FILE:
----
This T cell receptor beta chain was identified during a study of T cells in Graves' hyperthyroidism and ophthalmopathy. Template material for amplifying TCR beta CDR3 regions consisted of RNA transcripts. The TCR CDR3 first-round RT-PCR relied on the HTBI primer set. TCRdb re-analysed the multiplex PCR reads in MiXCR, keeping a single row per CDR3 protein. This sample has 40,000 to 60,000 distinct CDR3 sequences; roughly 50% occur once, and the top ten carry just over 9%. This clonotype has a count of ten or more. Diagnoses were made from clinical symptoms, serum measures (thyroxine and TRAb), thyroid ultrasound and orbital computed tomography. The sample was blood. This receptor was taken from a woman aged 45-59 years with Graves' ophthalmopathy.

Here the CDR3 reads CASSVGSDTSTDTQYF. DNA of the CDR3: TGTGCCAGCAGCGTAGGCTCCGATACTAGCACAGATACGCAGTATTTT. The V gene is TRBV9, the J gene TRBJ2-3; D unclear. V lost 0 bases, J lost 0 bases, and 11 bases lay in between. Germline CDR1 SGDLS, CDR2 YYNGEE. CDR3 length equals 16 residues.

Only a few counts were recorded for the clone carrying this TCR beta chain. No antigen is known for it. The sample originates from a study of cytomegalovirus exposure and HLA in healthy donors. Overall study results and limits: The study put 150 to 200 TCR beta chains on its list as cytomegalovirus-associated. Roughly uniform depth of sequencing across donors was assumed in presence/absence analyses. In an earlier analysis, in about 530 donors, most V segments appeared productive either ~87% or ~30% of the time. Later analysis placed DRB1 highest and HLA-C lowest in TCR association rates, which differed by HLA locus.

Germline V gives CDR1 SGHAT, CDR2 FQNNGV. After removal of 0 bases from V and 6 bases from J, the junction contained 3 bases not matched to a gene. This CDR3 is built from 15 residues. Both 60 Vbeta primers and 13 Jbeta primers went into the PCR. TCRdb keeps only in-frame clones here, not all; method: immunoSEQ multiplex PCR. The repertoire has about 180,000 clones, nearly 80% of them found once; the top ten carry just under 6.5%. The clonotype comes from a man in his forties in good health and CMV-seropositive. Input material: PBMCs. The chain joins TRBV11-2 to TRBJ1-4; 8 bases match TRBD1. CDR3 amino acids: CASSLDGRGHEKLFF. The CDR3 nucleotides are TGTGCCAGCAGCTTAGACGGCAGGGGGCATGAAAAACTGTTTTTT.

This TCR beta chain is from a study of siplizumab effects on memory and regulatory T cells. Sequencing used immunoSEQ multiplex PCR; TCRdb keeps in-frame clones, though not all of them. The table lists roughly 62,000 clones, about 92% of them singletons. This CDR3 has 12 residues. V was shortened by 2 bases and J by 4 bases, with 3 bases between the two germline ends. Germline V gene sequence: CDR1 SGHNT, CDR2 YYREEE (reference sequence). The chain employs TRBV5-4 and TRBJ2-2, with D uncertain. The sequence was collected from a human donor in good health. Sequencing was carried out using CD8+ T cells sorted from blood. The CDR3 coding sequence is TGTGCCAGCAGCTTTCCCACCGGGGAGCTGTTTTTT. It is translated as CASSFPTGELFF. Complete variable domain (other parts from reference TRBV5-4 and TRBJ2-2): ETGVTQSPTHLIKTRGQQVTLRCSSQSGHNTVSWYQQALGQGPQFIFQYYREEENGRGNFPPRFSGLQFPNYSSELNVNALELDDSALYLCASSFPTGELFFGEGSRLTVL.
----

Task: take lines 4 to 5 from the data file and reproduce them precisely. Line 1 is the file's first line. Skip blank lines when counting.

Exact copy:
Germline V gives CDR1 SGHAT, CDR2 FQNNGV. After removal of 0 bases from V and 6 bases from J, the junction contained 3 bases not matched to a gene. This CDR3 is built from 15 residues. Both 60 Vbeta primers and 13 Jbeta primers went into the PCR. TCRdb keeps only in-frame clones here, not all; method: immunoSEQ multiplex PCR. The repertoire has about 180,000 clones, nearly 80% of them found once; the top ten carry just under 6.5%. The clonotype comes from a man in his forties in good health and CMV-seropositive. Input material: PBMCs. The chain joins TRBV11-2 to TRBJ1-4; 8 bases match TRBD1. CDR3 amino acids: CASSLDGRGHEKLFF. The CDR3 nucleotides are TGTGCCAGCAGCTTAGACGGCAGGGGGCATGAAAAACTGTTTTTT.

This TCR beta chain is from a study of siplizumab effects on memory and regulatory T cells. Sequencing used immunoSEQ multiplex PCR; TCRdb keeps in-frame clones, though not all of them. The table lists roughly 62,000 clones, about 92% of them singletons. This CDR3 has 12 residues. V was shortened by 2 bases and J by 4 bases, with 3 bases between the two germline ends. Germline V gene sequence: CDR1 SGHNT, CDR2 YYREEE (reference sequence). The chain employs TRBV5-4 and TRBJ2-2, with D uncertain. The sequence was collected from a human donor in good health. Sequencing was carried out using CD8+ T cells sorted from blood. The CDR3 coding sequence is TGTGCCAGCAGCTTTCCCACCGGGGAGCTGTTTTTT. It is translated as CASSFPTGELFF. Complete variable domain (other parts from reference TRBV5-4 and TRBJ2-2): ETGVTQSPTHLIKTRGQQVTLRCSSQSGHNTVSWYQQALGQGPQFIFQYYREEENGRGNFPPRFSGLQFPNYSSELNVNALELDDSALYLCASSFPTGELFFGEGSRLTVL.